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What is Stuttering? Local Student Share His Personal Journey

Stuttering — also called stammering or childhood-onset fluency disorder — is a speech disorder that involves frequent and significant problems with normal fluency and flow of speech. People who stutter know what they want to say, but have difficulty saying it. For example, they may repeat or prolong a word, a syllable, or a consonant or vowel sound. Or they may pause during speech because they’ve reached a problematic word or sound.” 

Stuttering can be due to emotional distress such as feelings of anxiety/nervousness, fear, sadness, happiness, stress or time pressure. Often words emitted get jammed together because thoughts are faster than you are able to speak them. Stuttering can occur at specific times or at random. 

In regards to me personally, I started stuttering in 4th grade. I saw a student that had severe stuttering issues, at the time I thought, it was a new way to communicate. I did not think too  much about it and I mimicked him. I was unaware at the time that because I am Autistic, this is something that is common to do. To mimic an action that to me or to others seems an acceptable way to communicate. After a while stuttering became a habit, a part of me.

What worked for me was when my Speech Pathologist helped me with some exercises to decrease my stuttering. It worked, I only now stutter under strong emotional situations. I am able to calm myself down, breathe, refocus and talk without stuttering at times. Stuttering can be controlled with time, patience and techniques and for every person is different.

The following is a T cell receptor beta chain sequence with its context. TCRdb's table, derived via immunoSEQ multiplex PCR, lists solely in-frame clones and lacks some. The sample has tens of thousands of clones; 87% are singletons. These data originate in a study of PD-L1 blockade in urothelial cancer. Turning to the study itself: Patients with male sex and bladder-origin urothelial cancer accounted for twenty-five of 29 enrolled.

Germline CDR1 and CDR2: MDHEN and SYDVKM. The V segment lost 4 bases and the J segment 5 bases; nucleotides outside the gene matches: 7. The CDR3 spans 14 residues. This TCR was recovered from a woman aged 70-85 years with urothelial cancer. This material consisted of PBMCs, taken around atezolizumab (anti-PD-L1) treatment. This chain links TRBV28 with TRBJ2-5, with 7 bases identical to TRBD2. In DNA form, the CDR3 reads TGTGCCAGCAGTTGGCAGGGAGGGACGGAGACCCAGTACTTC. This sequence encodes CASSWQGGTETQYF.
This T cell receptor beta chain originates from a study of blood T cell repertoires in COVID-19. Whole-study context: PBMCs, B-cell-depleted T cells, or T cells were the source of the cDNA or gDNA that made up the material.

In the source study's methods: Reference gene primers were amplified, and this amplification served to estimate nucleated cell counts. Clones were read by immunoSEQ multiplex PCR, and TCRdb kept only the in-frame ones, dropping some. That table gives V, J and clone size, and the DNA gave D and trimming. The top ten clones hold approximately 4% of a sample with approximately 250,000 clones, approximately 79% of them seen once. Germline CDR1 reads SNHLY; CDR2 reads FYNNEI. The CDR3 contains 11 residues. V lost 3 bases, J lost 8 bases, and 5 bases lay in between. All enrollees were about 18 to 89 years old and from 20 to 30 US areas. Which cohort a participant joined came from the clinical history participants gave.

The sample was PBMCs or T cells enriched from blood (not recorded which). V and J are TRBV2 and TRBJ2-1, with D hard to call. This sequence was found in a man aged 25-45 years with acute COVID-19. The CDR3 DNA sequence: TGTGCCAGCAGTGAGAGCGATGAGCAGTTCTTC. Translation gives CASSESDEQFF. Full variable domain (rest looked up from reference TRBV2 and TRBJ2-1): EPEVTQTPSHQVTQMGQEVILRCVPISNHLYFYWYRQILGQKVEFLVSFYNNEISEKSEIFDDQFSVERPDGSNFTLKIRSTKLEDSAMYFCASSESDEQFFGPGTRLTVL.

Below are some resources that will help with stuttering and relevant important information on stuttering from the American Speech-Language-Hearing Association. 

Treatment For Older Children and Adults Who Stutter

For older children and adults, treatment focuses on managing stuttering. An SLP will help them feel less tense and speak more freely in school, at work, and in different social settings. The SLP will also help the person face speaking situations that make them fearful or anxious. This might include speaking on the phone or ordering food at a restaurant.

Some adults who started stuttering as a child may want to see an SLP every once in a while. The SLP will talk to the person about how stuttering affects their everyday life and can help the person practice ways to manage stuttering.

Children and adults who stutter may want to look into local support groups, where they can talk with others who stutter and learn about other helpful resources.


Other Resources


About the Author:

My name is Axell M. Rodriguez, I was born in Bayamon, Puerto Rico. I currently live in Land O’ Lakes, Florida with my family, including my two siblings, for the last 15 years. I have a disability called Autism Spectrum Disorder (ASD). I am a student at the Learning Academy Program at the University of South Florida, where they teach and train students on ways to obtain a job/career. After I graduate, I would like to become a writer.  I like video games, wrestling, basketball, anime, and fanfiction, which are the reasons why I became interested in writing in the first place. 

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